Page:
The infinitive of a verb is its basic form with or without the particle to:
'do' or 'to do'
'be' or 'to be'
without to is
infinitive ('do', 'be')
The infinitive with
to is called full
do', 'to be')
4. Functions of the bare infinitive1. The bare infinitive is used as the main
verb after the dummy auxiliary verb do, or
most modal auxiliary verbs (such
as will, can, or should..)
2. Several common verbs of perception,
including see, watch, hear, feel,
and sense take a direct object and a bare
I do know him
I do like you.
I can do it .
I saw it happen
I watched it happen
3. The bare infinitive is also used with
several common verbs of permission or
causation, including make, bid, let,
I made/bade/let/had him do it.
(However, make takes a to-infinitive in the
I was made to do it.
You had better leave now
5. The verb help is followed by the bare infinitive.
He helped them do it. ("He helped them to do" it
is also possible)
6. With the word why.
Why say it?
6. Functions of the full infinitiveThe full infinitive can function as a noun phrase. In this case it is used as
2.as a subject.
1.as an object.
I intended to
He wanted to
know the whole
To err is human, to
forgive is divine.
This is the game to watch. (to watch functions as an
adjective, modifying the noun game)
This is the problem to think about. (to think
about functions as an adjective modifying the noun 'the
He went to his friend's house to study. (to study functions
as an adverb answering the question why he went to his
He is ready to go. (to go functions as an adverb, modifying
the adjective 'ready'.)
4. It is used to mean "in
order to" to express
You need to exercise
lose weight. (...in order to
He works hard to earn a
lot of money. (...in order to
earn a lot of money)
8. There are four types of infinitive, each of which has an active and passive form:Active
(to) be written
(to) be writing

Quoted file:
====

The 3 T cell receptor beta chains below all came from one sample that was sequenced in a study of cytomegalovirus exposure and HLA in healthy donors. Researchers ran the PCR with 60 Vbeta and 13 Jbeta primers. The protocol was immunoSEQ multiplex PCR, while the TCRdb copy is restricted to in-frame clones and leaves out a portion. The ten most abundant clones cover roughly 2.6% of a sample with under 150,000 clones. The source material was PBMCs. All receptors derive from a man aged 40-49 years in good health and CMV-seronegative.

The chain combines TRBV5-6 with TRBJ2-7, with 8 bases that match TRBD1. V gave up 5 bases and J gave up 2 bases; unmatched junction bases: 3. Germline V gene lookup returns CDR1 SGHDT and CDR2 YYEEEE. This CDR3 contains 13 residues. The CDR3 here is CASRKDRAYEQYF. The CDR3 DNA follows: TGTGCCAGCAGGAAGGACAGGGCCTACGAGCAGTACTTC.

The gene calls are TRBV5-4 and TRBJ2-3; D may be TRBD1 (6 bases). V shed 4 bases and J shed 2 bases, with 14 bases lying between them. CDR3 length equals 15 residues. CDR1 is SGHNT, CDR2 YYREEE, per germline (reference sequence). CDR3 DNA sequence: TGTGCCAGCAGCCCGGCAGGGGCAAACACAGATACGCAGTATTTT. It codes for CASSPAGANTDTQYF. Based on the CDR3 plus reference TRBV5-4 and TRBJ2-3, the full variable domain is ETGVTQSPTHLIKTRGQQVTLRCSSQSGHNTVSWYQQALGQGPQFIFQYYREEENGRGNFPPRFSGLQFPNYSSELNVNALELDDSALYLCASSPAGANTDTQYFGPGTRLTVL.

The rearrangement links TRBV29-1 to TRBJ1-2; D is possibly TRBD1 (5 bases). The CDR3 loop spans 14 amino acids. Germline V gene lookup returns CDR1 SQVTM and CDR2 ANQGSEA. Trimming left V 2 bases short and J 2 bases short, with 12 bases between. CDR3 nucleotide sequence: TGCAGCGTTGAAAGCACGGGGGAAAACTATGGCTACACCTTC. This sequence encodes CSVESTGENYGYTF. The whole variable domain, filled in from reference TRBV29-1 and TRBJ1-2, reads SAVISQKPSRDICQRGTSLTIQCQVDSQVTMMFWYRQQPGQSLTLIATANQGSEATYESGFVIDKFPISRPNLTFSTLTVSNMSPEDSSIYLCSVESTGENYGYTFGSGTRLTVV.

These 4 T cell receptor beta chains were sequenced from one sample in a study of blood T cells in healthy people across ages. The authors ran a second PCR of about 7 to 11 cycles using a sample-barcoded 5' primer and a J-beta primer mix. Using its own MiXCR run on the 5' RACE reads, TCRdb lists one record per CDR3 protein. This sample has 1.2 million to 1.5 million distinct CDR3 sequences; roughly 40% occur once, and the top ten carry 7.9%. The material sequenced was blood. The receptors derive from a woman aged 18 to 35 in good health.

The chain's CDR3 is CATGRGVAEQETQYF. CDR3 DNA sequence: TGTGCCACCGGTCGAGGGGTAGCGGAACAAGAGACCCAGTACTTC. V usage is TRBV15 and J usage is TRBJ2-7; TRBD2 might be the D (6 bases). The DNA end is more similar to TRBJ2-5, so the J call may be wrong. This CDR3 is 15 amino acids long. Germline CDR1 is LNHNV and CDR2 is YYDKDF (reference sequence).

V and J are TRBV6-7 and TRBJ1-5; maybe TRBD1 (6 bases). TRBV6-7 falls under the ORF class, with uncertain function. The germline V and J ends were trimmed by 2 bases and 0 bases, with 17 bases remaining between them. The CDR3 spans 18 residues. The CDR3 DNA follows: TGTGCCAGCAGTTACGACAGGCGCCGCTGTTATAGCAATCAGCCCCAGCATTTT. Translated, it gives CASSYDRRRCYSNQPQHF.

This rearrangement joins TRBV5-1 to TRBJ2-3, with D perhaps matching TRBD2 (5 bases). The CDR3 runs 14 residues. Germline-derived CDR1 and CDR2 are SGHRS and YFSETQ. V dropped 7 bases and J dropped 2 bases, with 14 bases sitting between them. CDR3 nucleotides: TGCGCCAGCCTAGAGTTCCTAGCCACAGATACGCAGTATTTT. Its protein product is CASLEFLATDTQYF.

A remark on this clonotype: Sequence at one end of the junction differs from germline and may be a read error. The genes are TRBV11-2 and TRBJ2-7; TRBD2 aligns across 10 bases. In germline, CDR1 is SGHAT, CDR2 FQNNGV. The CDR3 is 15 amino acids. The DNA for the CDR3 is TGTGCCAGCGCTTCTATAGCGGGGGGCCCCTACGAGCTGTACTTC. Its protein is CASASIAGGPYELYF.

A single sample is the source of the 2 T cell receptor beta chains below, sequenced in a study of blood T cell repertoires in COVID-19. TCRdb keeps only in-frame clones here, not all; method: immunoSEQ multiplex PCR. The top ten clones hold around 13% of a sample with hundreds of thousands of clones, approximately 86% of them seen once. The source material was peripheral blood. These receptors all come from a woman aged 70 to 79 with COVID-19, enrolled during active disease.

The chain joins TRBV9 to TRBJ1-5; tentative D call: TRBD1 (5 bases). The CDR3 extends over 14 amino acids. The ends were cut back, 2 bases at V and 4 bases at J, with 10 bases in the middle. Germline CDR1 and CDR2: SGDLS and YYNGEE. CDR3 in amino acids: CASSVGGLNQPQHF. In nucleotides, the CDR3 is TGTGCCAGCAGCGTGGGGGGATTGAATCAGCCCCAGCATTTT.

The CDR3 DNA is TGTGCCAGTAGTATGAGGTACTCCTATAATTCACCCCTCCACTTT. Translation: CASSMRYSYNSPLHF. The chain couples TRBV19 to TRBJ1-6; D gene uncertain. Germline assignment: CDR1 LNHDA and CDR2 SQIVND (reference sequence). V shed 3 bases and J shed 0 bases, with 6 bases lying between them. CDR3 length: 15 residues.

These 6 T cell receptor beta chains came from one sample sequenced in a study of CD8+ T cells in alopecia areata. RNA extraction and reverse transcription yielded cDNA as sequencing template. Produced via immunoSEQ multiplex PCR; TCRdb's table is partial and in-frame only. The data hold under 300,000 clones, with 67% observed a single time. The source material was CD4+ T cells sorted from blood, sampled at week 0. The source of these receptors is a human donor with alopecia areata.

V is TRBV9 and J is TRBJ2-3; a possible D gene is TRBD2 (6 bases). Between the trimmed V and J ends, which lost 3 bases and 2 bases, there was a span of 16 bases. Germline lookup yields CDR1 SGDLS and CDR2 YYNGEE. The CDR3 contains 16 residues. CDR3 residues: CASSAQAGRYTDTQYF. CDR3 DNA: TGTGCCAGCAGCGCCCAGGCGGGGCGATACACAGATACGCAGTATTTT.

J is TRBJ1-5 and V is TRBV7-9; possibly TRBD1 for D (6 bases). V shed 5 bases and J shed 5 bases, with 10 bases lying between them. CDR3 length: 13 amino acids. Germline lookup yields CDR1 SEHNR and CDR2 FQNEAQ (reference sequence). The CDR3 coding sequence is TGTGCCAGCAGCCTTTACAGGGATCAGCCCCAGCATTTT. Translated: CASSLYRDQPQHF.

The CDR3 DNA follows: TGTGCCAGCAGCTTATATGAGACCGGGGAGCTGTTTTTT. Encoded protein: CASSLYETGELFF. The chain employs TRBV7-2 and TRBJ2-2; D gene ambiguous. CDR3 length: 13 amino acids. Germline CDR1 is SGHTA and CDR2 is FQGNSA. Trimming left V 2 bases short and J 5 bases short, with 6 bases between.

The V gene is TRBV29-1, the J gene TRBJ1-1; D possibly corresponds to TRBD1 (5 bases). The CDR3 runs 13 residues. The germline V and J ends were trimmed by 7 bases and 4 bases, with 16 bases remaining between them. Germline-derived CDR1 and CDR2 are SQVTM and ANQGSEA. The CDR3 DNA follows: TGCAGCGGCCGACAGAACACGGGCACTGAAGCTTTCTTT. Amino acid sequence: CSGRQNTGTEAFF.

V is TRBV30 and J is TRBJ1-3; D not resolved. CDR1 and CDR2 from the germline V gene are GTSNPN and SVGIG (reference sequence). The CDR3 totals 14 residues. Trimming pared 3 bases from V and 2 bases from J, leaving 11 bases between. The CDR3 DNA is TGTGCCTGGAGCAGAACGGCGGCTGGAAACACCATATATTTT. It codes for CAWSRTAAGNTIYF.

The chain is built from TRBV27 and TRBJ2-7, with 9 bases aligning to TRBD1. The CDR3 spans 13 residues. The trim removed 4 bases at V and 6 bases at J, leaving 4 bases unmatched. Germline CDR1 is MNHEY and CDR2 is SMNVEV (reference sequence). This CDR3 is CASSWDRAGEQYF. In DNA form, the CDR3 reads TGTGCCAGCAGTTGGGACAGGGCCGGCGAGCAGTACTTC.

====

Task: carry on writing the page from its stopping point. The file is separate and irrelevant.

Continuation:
(to) be being written
(to) have written
(to) have been written
Perfect continuous (to) have been
(to) have been being written
9. Simple infinitiveThe simple infinitive refers to the same time as that
of the preceding verb:
I was glad to see her.
He must be very happy.
I'll arrange a meeting with the manager.
My son's football coach is said to be very strict.
10. Continuous infinitiveThe continuous infinitive refers to the same
time as that of the preceding verb and expresses
an action in progress or happening over a period
I'm glad to be sitting here.
You must be joking.
This time next week, I'll be lying on the beach in
Vincent was reported to be staying in Paris at
11. Perfect infinitiveThe perfect infinitive refers to a time before
that of the preceding verb:
I'm glad to have studied at that school.
They must have forgotten about the
By next week, they'll have finished painting
Lucy was assumed to have left the day
12. Perfect continuous infinitiveThe perfect continuous infinitive refers to a
time before that of the preceding verb and
expresses an action in progress or happening
over a period of time:
I'm glad to have been living in Barcelona for the
last ten years.
He must have been waiting for ages.
Soon, he'll have been running for four hours.
The organisers were thought to have been
preparing for days.
13. Passive infinitivesPassive forms are also possible:
Your composition has to be typed. (passive simple
The spy's phone was believed to be being
tapped. (passive continuous infinitive, rarely used)
This sonnet must have been written by
Shakespeare. (passive perfect infinitive)
The picture is believed to have been being painted for
years. (passive perfect continuous infinitive, rarely used)
14. Modal verbsAll of the infinitive forms
are used with modal verbs
in order to express certain
meanings of modal verbs.
He can write reports.
He must be writing a report now.
He should have written a report yesterday.
This report might have been written by one
of our freelance workers.